Virginia preachers were in active conjtest with
the authorities of that commonwealth. There
is the added reason that a state of revolution
is incompatible with Christian effort, TLt
war of Revolution itself continued the full
period of seven years and the agitation that
proceeded and folfovved it amounted to fully
seven years more. This period of about fif
teen years was a stranger to revivals in the
Yadkin Valley and its mountain slopes, and
when revivals did come they were not brought
by the victory of Kings Mountain, nor by
the surrender of Cornwallis at Yorktown.
We must therefore look to our brethren in
Virginia in order to catch the first revival
vfave that reached the waters of the fast
rolling stream constituting Lewis’ B’oik.
The scene of preparation must be marked
in 1776, the organization of the first offshoot
from the separate Baptists of the Old Do
minion knovvn as the Strawberry Associa
tion. In its early days its talent was the
Pedigos, the Halls, the Stocktons, and the
An thongs. But its Evangelists were Elders
Samuel Hams, William Murphy, Joseph
Murphy and Dalton Lane. Joseph Murphy
was then in the limits of the present Davie
County N. C., and affiliated with the Vir
ginia body from its organization to 1786
when the Yadltin Association was first or
ganized. I his organization had its Virginia
system brought by its Virginia founders.
Joseph Miiphy was the most useful pastor
of the Carolina churches and Robert Stock-
ton of those in Virginia. Indeed its
churches were few bnt its ‘‘arms” were
many. It extended from the Peaks of Otter
in the one state to the Quaker Meadows in
the other, and accurately speaking covered
all the Piedmont territory for the space cf
75 miles wide lying between. These lines
zigzagged with the mountain sides and in
some instances swept beyond them.
It was but natural that this body should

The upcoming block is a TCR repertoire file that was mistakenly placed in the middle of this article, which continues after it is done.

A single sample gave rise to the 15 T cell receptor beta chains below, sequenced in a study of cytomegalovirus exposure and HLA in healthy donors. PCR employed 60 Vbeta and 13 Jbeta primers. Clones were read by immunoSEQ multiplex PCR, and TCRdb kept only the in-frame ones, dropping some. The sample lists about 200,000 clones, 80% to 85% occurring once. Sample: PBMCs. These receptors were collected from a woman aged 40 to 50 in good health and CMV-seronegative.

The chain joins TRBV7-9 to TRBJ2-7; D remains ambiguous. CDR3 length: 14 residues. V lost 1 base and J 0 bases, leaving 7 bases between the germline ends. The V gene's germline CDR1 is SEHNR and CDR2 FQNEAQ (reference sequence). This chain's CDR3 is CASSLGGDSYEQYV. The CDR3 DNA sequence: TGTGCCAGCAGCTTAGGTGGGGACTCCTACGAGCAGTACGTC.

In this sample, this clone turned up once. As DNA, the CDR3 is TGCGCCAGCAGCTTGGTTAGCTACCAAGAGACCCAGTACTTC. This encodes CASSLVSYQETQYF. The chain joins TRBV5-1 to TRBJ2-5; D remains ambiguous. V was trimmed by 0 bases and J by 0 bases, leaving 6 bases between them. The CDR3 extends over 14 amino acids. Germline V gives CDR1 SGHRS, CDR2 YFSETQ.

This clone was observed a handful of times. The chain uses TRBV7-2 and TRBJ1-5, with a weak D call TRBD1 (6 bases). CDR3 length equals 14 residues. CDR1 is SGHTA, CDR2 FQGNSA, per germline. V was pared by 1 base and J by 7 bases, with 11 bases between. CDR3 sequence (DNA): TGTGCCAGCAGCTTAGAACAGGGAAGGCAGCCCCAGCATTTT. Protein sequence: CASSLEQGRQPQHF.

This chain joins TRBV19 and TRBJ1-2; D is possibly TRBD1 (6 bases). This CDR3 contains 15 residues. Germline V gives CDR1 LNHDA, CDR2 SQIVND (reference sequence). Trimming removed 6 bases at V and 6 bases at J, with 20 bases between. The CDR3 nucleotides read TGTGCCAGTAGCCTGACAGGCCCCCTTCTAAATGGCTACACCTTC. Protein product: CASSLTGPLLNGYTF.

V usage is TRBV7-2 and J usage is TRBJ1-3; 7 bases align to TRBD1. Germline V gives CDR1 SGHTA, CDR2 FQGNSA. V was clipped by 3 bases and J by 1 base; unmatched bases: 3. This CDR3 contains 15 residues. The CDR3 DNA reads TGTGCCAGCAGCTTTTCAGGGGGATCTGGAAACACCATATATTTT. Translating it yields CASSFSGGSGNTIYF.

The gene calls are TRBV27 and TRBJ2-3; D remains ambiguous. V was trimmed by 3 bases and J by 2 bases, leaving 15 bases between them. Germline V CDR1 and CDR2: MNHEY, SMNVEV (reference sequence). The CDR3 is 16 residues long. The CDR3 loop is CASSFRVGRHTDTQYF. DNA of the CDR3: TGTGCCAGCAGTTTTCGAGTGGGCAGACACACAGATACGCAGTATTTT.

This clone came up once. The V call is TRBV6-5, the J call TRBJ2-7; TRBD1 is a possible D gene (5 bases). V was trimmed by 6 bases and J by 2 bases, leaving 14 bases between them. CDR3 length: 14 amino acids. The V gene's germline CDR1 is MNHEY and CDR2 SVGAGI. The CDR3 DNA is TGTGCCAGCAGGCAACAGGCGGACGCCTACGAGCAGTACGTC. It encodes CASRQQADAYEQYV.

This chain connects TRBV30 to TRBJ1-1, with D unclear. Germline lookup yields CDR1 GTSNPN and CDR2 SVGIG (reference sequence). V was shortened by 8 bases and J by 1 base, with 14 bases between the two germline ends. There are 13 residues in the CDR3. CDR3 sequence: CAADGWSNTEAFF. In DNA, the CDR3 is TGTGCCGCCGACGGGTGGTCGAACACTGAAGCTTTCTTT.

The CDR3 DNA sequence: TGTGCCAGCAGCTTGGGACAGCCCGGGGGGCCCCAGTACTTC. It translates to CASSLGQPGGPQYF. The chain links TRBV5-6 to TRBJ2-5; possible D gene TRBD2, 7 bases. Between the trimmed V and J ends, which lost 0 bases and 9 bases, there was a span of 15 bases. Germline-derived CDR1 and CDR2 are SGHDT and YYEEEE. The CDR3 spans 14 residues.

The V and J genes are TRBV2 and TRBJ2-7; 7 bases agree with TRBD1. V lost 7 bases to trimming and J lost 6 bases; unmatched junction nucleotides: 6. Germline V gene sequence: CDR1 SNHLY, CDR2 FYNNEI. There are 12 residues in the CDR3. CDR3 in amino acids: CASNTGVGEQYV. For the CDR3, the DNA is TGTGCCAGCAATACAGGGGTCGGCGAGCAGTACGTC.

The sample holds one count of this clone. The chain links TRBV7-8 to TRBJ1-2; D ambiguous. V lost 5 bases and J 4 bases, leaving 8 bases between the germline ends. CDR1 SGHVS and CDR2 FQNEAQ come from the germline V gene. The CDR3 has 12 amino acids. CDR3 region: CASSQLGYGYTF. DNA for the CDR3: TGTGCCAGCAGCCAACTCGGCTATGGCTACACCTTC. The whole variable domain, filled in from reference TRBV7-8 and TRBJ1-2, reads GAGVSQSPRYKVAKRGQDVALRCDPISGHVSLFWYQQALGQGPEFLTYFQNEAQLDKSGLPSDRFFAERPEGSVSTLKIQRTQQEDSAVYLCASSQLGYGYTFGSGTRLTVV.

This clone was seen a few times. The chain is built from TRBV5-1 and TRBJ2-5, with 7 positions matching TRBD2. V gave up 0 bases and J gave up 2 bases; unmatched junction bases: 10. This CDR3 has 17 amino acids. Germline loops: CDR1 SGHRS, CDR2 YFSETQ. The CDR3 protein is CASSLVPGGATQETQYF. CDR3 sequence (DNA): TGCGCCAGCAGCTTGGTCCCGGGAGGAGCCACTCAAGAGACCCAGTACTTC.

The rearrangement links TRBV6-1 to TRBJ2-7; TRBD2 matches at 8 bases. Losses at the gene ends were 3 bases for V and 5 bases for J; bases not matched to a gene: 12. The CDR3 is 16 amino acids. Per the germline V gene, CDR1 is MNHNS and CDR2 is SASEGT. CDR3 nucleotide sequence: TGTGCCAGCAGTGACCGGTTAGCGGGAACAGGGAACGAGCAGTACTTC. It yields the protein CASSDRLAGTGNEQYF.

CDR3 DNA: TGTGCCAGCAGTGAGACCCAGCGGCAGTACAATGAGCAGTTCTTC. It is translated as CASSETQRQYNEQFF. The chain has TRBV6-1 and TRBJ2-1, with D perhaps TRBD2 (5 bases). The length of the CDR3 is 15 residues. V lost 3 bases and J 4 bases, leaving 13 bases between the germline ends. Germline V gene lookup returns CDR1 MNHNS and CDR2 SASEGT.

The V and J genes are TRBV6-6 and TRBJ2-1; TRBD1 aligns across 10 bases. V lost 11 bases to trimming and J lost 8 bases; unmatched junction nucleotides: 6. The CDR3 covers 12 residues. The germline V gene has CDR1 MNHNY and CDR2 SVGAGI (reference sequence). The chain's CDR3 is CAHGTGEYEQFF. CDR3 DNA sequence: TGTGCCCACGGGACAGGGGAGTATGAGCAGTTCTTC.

divide at no late day, and after the great re
vival which began on the banks of the James
river in 1785 had swept to the distant homes
of Cleveland C'offee, George McNeil and An
drew Baker in North Carolina, it was pro
posed to take their churches with those un
der the care of Joseph Murphy now num
bering several hundreds and organize the
Yadkin Association. This was accordingly
dona These churches were in very good
condition as to doctrinal fitness for self gov
ernment. Their older members had been
instructed by Shubael Stearns, John Gano,
and during the revolutionary struggle, by
Dr. Richard Farman a refugee f:*om Charles
ton, S. 0. This was probably an intelligent
and cultured body of Christians and fully
competent to conduct their own affairs which
When organized Elder John Cleveland
became Moderator and John Wright Clerk.
Letters from eleven churches were read and
recorded. This session was held at Pettys
Meeting House, October 13, 1786. The next
year the Association was held at Bennetts
Old Meeting House, Elder Geo. McNeil
Moderator, and Richard Allen Clerk.
But it is not my purpose to do more than
sketch the rise of this Association which
still exists and whose plans in the alphabet
ical order of Associations is now the Fifty
Sixth. Her churches 38 and her communi
cants 3097, although her territory now in
cludes a greater number of Associations and
communicants than we had altogether in
1786 in the boarders of America. It was my
purpose to outline the revival that followed
the proclamation of Peace in 1782 and
which began on the James river in Virginia
and swept westward. The Yadkin and four
other Associations was the immediate fruit
of this work of grace in the borders of the
Strawberry Association. When this work be
gan it burned like a forest fire and while it
spread to the North-westward it soon cover
ed all Virginia. Intact, 1786 was an era of
grace also and the work spread until after the
turn of the nineteenth century. The experi
ences were remarkable and the interest al
most unbounded. There, were very few
churches that did not profit by it. It reached
the Presbyterians and even the few churches
of the standing order were blessed by its
salutary influences. As it always occurs in
a work of God, there were many strange and
extraordinary things said about this re’dval
during its progress and for years after it
ceased. And some things occurred that were
accounted counterfeit in after years. Not
withstanding, while the hand o^ the Lord
prevailed mightily and multitudes w'ere